"The scientists discovered that the auditory cortex amplifies different aspects of the sounds, depending on what task is being performed. Voice-specific information is prioritised for voice differentiation, while phoneme-specific information is important for the differentiation of speech sounds. The results, which are published in the journal Nature Human Behaviour, shed light on the cerebral mechanisms involved in speech processing."
Narly received a 4 year SNSF project grant to investigate the neural fingerprints of bilingualism and dyslexia!
our paper entitled ‘Morpho-syntactic complexity modulates brain activation in Persian-English bilinguals: an fMRI Study‘ (authors: Momenian, Nilipour, Ghafar Samar, Cappa & Golestani) has been accepted for publication in Brain and Language.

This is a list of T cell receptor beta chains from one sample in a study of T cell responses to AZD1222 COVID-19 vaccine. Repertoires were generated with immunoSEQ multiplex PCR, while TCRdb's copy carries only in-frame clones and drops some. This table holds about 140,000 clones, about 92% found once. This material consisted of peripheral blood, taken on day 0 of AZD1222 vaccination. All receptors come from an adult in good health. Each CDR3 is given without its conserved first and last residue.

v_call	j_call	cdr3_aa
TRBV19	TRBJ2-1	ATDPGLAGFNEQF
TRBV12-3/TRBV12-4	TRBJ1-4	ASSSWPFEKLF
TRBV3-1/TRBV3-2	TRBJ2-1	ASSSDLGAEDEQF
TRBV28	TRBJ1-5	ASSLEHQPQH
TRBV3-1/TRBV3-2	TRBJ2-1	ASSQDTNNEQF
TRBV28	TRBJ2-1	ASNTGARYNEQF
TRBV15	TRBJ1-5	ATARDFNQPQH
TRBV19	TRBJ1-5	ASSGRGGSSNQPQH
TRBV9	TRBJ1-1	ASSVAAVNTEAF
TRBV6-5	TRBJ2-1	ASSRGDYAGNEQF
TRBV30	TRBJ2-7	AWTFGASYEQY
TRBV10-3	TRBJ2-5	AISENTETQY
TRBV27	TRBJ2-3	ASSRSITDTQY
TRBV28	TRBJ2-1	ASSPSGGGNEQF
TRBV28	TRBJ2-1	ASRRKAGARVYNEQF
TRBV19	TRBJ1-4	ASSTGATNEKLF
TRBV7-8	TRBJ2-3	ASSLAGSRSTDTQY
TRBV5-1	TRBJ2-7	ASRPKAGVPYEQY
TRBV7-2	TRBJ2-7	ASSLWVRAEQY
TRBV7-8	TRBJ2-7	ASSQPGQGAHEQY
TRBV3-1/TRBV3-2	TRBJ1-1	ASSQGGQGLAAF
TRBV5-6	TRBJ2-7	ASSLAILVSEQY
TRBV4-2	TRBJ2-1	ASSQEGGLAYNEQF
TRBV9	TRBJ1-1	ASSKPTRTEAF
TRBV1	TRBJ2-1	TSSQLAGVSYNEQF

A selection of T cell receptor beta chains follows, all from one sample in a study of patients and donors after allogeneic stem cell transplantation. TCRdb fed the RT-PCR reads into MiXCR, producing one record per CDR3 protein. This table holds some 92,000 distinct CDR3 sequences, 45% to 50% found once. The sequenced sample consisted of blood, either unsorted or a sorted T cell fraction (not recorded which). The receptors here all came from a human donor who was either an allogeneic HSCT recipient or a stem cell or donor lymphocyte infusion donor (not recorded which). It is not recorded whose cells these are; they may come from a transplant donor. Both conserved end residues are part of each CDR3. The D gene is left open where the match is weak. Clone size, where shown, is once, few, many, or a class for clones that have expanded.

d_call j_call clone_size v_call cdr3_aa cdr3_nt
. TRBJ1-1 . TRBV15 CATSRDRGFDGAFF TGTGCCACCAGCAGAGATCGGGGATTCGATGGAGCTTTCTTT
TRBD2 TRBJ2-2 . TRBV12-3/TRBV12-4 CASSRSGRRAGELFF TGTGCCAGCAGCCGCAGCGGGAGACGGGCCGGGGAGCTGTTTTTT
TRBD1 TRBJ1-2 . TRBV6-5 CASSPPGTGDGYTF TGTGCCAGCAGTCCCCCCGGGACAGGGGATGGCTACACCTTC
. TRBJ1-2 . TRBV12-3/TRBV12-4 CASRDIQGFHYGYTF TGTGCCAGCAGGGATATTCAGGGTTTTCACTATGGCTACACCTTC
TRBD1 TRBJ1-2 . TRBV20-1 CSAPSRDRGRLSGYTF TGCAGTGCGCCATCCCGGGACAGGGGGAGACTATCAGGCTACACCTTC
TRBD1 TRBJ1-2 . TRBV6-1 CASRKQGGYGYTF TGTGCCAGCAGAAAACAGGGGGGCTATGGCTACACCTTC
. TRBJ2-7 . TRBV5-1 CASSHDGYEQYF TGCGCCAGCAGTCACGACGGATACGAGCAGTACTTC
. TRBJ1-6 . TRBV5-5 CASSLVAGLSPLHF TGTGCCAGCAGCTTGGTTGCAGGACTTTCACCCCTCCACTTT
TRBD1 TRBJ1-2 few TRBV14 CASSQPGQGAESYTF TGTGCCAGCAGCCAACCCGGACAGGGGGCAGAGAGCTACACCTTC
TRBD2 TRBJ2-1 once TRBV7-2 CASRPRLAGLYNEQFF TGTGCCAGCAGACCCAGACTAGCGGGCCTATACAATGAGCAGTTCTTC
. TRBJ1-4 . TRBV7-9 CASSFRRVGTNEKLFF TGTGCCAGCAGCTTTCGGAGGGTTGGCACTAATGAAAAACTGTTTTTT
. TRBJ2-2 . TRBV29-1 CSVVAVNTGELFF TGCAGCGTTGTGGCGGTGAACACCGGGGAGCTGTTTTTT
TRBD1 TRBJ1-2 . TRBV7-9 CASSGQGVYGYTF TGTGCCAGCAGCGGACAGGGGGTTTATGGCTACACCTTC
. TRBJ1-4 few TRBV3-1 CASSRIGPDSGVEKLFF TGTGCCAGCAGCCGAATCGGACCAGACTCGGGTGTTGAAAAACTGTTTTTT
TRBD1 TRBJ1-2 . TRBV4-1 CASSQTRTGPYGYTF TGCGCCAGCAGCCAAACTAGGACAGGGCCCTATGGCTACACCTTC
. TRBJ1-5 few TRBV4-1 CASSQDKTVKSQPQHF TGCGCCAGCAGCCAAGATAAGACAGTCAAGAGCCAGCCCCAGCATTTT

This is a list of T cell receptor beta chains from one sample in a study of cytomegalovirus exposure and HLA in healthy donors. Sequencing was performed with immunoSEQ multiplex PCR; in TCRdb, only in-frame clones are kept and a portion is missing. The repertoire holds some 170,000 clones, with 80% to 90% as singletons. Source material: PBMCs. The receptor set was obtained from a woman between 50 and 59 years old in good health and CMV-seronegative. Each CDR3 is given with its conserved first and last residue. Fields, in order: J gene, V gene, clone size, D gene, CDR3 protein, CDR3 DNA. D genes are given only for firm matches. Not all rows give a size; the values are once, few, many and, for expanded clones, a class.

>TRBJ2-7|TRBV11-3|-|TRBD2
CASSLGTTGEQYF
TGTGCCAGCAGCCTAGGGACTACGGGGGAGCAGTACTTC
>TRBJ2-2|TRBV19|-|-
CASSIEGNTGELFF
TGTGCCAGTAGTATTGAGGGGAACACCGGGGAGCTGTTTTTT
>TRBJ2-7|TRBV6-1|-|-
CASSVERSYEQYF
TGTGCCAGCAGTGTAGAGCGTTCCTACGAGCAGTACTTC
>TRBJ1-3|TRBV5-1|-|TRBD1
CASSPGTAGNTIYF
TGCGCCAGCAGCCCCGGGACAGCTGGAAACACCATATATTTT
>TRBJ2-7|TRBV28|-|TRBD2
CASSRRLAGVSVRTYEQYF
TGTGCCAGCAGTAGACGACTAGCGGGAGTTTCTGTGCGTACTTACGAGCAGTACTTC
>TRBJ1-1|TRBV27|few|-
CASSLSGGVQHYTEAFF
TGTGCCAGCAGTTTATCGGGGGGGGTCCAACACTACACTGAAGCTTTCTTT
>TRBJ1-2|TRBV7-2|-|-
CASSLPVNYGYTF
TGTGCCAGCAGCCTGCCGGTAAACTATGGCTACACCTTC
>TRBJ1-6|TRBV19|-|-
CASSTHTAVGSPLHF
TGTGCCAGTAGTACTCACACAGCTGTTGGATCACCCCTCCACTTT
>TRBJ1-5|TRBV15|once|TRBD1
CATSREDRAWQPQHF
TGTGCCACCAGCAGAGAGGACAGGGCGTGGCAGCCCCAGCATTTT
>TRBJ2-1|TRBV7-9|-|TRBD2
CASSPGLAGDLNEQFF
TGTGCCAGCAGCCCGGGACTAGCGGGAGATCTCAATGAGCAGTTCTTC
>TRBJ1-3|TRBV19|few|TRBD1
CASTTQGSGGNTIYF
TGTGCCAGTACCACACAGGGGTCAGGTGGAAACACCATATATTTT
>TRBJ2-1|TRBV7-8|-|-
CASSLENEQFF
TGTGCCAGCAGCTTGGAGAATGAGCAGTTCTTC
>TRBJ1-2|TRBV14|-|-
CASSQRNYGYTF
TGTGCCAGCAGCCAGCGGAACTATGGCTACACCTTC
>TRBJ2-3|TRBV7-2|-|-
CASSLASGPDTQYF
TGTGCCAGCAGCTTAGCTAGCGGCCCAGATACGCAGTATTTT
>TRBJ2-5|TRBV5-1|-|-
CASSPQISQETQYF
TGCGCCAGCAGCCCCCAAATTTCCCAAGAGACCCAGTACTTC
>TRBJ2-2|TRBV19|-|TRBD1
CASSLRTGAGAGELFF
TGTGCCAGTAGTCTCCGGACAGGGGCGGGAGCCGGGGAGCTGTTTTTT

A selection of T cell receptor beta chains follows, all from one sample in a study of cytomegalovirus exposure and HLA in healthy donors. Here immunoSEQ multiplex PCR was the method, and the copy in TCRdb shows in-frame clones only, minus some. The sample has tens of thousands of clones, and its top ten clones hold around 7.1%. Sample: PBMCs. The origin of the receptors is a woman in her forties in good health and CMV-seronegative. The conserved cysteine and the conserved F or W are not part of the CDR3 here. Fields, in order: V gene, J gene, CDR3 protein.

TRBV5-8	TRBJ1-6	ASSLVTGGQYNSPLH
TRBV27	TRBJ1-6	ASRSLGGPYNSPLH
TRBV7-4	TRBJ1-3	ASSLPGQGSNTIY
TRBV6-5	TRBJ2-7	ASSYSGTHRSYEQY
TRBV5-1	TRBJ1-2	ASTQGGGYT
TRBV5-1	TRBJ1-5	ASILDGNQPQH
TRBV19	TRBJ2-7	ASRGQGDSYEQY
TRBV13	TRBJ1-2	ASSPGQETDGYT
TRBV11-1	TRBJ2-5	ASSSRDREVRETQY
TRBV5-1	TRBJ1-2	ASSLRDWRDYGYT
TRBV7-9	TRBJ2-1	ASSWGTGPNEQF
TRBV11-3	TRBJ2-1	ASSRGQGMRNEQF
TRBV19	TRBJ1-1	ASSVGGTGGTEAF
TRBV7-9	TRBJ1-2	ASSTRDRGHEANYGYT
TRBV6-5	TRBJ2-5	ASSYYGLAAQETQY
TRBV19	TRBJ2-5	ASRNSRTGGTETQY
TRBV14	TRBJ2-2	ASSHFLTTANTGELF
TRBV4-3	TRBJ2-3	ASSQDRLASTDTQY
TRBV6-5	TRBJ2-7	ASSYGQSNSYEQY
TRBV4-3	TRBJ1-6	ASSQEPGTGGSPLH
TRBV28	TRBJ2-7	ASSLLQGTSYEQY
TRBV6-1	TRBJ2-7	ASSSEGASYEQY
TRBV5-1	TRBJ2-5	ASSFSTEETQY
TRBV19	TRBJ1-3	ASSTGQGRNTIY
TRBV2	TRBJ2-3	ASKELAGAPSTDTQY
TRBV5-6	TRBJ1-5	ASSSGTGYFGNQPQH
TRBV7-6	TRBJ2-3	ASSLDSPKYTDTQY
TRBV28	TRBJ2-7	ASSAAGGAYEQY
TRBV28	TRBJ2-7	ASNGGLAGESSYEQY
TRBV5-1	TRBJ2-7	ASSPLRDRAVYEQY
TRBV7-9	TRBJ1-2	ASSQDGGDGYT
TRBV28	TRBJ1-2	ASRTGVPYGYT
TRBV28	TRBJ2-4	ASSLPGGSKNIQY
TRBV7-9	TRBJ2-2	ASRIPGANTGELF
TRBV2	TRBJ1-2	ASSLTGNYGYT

our paper entitled ‘Beyond Bilingualism: multilingual experience correlates with caudate volume‘ (authors: Hervais-Adelman, Egorova & Golestani) has been accepted for publication in Brain Structure & Function.
our paper entitled ‘Statistical learning of speech sounds in dyslexic and typical reading children‘ (authors: Vandermosten, Wouters, Ghesquiere & Golestani) has been accepted for publication in Scientific Studies of Reading.
Narly gave a laypersons talk on the neural bases of language and of multilingualism at the Université Populaire de Monthey (UniPop Monthey)
Sanne Rutten gave a talk on Contextual effects on the neural encoding of speech in the auditory cortex at the Alpine Brain Meeting 2018.
Our commentary on ‘Broca Pars Triangularis Constitutes a “Hub” of the Language-Control Network during Simultaneous Language Translation’ has been accepted for publication in Frontiers in Human Neuroscience.
Sanne Rutten successfully defended her PhD today. Congratulations!
Narly was an invited speaker at the Institute for Language, Communication and the Brain in Marseilles, France.